Track & Field

Hall of Fame Profile: Billy Hollis

Oct. 23, 2009

By Jerry Hill

Baylor Bear Insider

Billy Hollis reeled off the names as if it was yesterday.

"We just had two seniors: myself, and Gary Wisener, who was a football player that also won the javelin that year. Roy Smalley, who's also in the Hall of Fame. Tommy Minter's in the Hall of Fame. He was a football player and ran on our sprint relay team. David Bennett, Eddie Curtis, David Alexander, Ray Knaub. Buddy Tyner and John Fry were our weight people. We scored a lot in everything. It was just a great team."

A few "yesterdays" have passed since Hollis won three gold medals at the 1960 Southwest Conference Track and Field Championships as part of the first of three conference championships the Bears won under Hall of Fame coach Jack Patterson in a four-year stretch.

"Of course, (the SWC team championship) was the topping on the cake," said Hollis, who is one of six inductees for the Baylor Athletic Hall of Fame that will be honored at a banquet Friday night and at halftime of Saturday's Homecoming game against Oklahoma State. "Texas had always been so good. But we really thought that was the year for us to beat them. Everything just went the way we needed for it to go that day."

Hollis played a huge role in the championship, winning the 220-yard dash in 20.6 seconds, finishing third in the 100-yard dash and anchoring the winning 440-yard and mile relays in times of 40.6 and 3:13.40, respectively. All told, he scored 12.5 of the Bears' 79-point total to snag honors as the High Point Performer.

Smalley, Knaub and Minter joined him on the sprint relay, while Joe Thompson subbed for Minter as the third leg on the mile relay.

But Hollis gives the credit to Patterson, who "probably knew more about running the sprint relay than anybody around."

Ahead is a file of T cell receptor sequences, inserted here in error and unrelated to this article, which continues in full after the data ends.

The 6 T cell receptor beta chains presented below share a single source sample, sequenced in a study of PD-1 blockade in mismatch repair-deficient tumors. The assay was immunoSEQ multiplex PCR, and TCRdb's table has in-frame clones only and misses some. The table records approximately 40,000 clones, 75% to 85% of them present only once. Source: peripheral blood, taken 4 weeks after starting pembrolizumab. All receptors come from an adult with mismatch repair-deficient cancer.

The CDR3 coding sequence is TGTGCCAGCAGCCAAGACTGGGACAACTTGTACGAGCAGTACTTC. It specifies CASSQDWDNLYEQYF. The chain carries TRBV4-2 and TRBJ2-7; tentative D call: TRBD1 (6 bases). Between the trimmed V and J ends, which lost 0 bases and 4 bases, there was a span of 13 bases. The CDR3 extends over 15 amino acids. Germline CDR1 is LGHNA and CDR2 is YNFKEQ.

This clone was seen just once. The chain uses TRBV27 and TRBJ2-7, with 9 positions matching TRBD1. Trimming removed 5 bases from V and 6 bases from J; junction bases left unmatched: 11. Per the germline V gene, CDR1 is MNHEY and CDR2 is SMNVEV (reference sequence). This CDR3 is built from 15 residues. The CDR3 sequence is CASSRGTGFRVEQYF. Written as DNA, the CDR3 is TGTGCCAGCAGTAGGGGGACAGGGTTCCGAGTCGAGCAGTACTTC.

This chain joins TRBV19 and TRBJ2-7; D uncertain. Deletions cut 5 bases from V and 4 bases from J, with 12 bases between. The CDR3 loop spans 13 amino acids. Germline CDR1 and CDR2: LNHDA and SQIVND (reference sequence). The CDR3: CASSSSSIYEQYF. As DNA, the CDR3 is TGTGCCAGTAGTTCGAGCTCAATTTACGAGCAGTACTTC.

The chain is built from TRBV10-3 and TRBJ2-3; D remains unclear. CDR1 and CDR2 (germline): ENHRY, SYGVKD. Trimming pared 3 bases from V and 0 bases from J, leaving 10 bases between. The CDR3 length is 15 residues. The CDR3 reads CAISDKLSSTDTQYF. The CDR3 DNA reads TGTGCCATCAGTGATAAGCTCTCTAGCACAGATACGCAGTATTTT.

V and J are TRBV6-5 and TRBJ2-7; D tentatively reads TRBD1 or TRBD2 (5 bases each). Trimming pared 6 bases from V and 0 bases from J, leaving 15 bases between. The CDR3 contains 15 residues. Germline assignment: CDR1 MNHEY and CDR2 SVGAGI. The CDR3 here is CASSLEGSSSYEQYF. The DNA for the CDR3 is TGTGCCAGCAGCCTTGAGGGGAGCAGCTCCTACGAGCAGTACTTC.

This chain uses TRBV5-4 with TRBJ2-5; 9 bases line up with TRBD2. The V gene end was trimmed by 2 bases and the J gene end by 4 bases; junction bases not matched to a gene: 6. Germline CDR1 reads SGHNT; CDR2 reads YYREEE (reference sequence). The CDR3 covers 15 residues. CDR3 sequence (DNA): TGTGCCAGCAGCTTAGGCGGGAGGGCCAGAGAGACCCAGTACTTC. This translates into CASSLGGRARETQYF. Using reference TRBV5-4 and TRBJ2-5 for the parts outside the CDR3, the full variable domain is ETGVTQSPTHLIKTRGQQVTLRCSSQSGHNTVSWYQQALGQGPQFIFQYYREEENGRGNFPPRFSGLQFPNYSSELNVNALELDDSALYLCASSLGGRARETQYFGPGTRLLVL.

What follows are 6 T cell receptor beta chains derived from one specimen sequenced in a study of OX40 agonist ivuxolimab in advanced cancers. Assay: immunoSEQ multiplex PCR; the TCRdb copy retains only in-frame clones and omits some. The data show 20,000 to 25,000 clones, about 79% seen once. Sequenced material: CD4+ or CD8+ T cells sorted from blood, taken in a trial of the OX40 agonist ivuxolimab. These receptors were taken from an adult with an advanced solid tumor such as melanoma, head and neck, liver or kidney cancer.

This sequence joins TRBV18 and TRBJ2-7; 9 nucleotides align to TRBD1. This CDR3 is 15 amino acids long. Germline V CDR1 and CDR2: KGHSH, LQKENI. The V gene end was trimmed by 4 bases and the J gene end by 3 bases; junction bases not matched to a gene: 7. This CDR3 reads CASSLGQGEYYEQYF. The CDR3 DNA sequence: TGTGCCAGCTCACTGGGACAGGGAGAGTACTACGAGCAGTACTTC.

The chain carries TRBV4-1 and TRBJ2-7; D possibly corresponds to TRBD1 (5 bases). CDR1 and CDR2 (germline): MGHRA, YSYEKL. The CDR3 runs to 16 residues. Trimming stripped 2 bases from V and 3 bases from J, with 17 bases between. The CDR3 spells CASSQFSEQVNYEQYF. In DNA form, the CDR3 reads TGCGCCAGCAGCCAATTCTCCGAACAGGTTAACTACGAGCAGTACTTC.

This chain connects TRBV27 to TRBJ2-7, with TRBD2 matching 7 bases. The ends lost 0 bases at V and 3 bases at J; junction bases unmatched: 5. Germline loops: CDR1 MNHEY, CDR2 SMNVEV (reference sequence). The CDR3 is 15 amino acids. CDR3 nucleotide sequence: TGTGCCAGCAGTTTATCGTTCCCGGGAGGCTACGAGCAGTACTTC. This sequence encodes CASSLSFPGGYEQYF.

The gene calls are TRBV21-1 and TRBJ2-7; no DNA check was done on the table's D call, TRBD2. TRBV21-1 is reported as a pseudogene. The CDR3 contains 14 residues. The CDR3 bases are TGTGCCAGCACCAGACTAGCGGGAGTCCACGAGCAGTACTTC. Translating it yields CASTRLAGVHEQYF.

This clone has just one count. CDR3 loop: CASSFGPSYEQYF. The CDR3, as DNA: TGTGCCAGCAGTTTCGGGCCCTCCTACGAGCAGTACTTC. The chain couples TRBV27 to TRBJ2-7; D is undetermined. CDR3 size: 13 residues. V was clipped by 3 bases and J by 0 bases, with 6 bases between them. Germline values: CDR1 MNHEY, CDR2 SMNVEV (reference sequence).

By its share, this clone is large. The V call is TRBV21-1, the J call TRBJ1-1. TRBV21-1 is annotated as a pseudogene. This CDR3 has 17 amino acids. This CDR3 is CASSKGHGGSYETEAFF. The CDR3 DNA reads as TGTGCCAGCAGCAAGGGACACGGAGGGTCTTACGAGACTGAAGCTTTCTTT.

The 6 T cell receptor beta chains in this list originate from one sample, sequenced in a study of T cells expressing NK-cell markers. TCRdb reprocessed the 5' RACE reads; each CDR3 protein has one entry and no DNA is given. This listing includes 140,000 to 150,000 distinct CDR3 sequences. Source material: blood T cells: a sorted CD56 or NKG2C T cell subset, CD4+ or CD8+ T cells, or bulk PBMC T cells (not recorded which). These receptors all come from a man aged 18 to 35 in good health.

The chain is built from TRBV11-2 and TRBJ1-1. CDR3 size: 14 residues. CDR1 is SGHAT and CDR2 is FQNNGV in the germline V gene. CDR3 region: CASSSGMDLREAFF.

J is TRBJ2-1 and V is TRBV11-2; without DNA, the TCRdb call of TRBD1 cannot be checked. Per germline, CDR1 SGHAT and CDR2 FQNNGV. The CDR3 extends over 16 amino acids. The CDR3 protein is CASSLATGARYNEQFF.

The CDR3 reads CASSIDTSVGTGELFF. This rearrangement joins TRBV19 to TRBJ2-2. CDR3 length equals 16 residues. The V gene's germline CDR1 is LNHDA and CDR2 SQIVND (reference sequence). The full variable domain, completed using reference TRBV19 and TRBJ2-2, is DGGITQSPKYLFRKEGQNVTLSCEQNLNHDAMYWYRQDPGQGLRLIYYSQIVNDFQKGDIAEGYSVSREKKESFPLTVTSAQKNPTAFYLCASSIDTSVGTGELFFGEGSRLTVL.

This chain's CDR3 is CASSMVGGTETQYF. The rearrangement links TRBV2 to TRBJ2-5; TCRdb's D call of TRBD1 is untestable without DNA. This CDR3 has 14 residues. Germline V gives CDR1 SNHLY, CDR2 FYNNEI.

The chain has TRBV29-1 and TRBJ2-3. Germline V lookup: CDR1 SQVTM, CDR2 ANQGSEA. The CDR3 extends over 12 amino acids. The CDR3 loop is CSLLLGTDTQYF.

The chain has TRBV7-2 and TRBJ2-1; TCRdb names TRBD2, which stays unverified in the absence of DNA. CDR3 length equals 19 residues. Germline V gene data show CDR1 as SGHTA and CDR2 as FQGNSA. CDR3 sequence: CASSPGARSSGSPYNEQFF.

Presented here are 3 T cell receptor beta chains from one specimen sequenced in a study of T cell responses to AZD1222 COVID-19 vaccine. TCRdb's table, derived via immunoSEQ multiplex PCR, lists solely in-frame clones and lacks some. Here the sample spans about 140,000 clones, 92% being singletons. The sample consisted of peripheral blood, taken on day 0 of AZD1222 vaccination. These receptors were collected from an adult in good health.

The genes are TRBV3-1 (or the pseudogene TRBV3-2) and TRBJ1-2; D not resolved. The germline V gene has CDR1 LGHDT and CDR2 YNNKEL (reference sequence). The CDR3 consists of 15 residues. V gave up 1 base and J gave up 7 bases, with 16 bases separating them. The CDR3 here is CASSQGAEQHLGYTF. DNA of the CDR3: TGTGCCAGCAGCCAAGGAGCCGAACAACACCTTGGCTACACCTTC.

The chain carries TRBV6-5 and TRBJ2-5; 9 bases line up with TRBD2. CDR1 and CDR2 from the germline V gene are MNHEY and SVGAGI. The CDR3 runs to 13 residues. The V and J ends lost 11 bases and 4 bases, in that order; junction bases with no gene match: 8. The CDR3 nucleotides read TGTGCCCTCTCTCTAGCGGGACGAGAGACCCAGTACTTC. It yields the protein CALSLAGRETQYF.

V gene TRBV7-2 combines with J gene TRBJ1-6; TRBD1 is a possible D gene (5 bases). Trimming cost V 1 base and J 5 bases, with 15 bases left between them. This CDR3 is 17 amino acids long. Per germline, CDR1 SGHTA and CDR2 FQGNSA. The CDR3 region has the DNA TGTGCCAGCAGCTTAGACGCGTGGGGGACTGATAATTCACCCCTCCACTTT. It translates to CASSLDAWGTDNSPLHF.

"My senior year, we won 11 straight sprint relays," Hollis said. "We won Texas and Kansas and Drake. We ran at the Coliseum Relays in Los Angeles. The Dodgers were playing in the Coliseum at the time, so we ran on grass. But Jack Patterson always told us to talk low and run loud. He didn't want us bragging about things. Just go out and beat folks."

After graduating from Baylor in 1960 with a degree in business management, Hollis returned to his hometown of San Angelo, Texas, and coached with legendary coach Emory Bellard at Central High School, winning a state football championship in '66.

"I loved coaching," said the 71-year-old Hollis. "And that year that we won the championship was great. But we had our first child, and there were some days when I went to work before she got up and got home after she went to bed. You just start figuring out how much you make an hour . . . . I always loved athletics. But I loved the insurance business as well."

Going into the insurance business, Hollis worked for 13 years with Blue Cross and then the last 25 years with State Farm. He and his wife, Sharon, still reside in San Angelo and have two daughters, one son and eight grandchildren.

"My son (William David Hollis) can't make it. He's a referee in the Lone Star Conference," Hollis said. "But we've got eight grandkids, and they're all coming (to the Hall of Fame banquet). So I'm really looking forward to it."

Joining Hollis in this year's Hall of Fame class are former football standouts Jay Jeffrey, Charles Benson and Frank Ditta from the 1980 Southwest Conference championship team; 1999 NCAA triple jump champion Stacey Bowers Smith; and 2002 National League Rookie of the Year Jason Jennings from baseball.

In addition, former men's basketball letterman Dr. Gerald Cobb (1948-50) will join the Hall of Fame's Wall of Honor.

Print Friendly Version